Cameron Huddleston: Best and Worst Buys of April 2014

Stacy Rapacon: Great Mutual Funds for Young Investors

Sarah Boesveld: Teacher keeps promise to mail thousands of former students letters written by their past selves

The Kosher Gourmet by Sharon Thompson Anyone can make a salad, you say. But can they make a great salad? (SECRETS, TESTED TECHNIQUES + 4 RECIPES, INCLUDING DRESSINGS)

April 2, 2014

Paul Greenberg: Death and joy in the spring

Dan Barry: Should South Carolina Jews be forced to maintain this chimney built by Germans serving the Nazis?

Mayra Bitsko: Save me! An alien took over my child's personality

Frank Clayton: Get happy: 20 scientifically proven happiness activities

Susan Scutti: It's Genetic! Obesity and the 'Carb Breakdown' Gene

Lecia Bushak: Why Hand Sanitizer May Actually Harm Your Health

Stacy Rapacon: Great Funds You Can Own for $500 or Less

Cameron Huddleston: 7 Ways to Save on Home Decor

The Kosher Gourmet by Steve Petusevsky Exploring ingredients as edible-stuffed containers (TWO RECIPES + TIPS & TECHINQUES)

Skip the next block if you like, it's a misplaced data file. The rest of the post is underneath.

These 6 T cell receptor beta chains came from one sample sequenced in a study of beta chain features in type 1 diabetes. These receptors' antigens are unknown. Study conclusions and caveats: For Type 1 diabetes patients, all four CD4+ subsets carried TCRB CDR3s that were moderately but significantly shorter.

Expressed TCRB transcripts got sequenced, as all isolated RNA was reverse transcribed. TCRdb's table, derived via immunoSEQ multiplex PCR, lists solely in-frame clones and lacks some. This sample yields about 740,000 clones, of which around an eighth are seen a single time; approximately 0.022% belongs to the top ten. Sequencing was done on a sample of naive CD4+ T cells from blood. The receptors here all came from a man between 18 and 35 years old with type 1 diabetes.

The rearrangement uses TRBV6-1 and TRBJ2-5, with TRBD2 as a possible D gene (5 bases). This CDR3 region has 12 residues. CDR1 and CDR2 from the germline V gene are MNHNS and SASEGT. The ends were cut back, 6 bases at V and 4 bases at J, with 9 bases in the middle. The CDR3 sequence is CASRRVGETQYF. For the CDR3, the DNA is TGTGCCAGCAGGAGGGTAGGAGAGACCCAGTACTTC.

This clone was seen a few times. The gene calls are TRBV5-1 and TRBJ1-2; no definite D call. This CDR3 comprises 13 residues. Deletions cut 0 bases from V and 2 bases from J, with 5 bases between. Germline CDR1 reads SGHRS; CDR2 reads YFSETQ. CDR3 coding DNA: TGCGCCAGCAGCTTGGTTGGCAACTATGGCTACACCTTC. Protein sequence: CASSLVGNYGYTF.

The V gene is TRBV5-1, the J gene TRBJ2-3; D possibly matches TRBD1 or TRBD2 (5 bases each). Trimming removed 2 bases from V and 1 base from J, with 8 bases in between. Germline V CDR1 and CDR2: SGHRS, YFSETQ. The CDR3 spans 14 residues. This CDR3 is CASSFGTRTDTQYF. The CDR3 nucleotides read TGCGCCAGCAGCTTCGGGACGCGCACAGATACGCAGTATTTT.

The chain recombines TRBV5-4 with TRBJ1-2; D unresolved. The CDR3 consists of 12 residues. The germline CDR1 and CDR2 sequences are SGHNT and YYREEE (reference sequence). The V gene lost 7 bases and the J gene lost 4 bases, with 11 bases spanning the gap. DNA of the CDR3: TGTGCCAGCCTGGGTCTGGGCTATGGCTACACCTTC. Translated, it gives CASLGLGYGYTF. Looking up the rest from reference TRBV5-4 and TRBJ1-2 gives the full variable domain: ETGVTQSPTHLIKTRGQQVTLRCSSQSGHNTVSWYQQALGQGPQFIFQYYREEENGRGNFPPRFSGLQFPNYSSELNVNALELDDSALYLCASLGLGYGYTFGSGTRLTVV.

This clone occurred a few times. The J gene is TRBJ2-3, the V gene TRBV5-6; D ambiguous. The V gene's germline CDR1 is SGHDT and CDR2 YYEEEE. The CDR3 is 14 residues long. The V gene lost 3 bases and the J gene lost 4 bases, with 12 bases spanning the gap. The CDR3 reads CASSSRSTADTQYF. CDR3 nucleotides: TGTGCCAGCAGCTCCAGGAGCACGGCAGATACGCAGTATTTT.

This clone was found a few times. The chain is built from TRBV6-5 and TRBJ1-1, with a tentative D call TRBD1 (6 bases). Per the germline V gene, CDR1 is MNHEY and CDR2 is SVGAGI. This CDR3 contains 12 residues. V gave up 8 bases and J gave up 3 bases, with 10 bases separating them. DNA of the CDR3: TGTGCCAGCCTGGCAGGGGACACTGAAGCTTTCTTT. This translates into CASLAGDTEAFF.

Jewish World Review March 30, 2012/ 7 Nissan, 5772

Do They Really Like Ike?

By Greg Crosby

http://www.JewishWorldReview.com | The wisdom has always been that history is written by the winners of wars. And today it appears that it works the same way for the culture wars as well. Regarding the proposed Eisenhower Memorial in Washington, D.C. so far the winner is the left. The memorial has been designed by Frank Gehry, a preeminent architect, but also a self admitted atheist with socialistic tendencies. He is known for "pushing the envelope" in building design - a guy who wouldn't exactly have been my first choice to design a memorial of President Dwight David Eisenhower.

Ike was the general in command of the European theater and one of the architects of victory in World War II, as well as a two-term president whose standing has risen steadily over time. As part of a $100 million memorial park, Gehry has decided to portray this leader as a barefoot farm-boy gazing up into the clouds, not as a mature man. This approach completely diminishes the man and his achievements. It's a disgrace!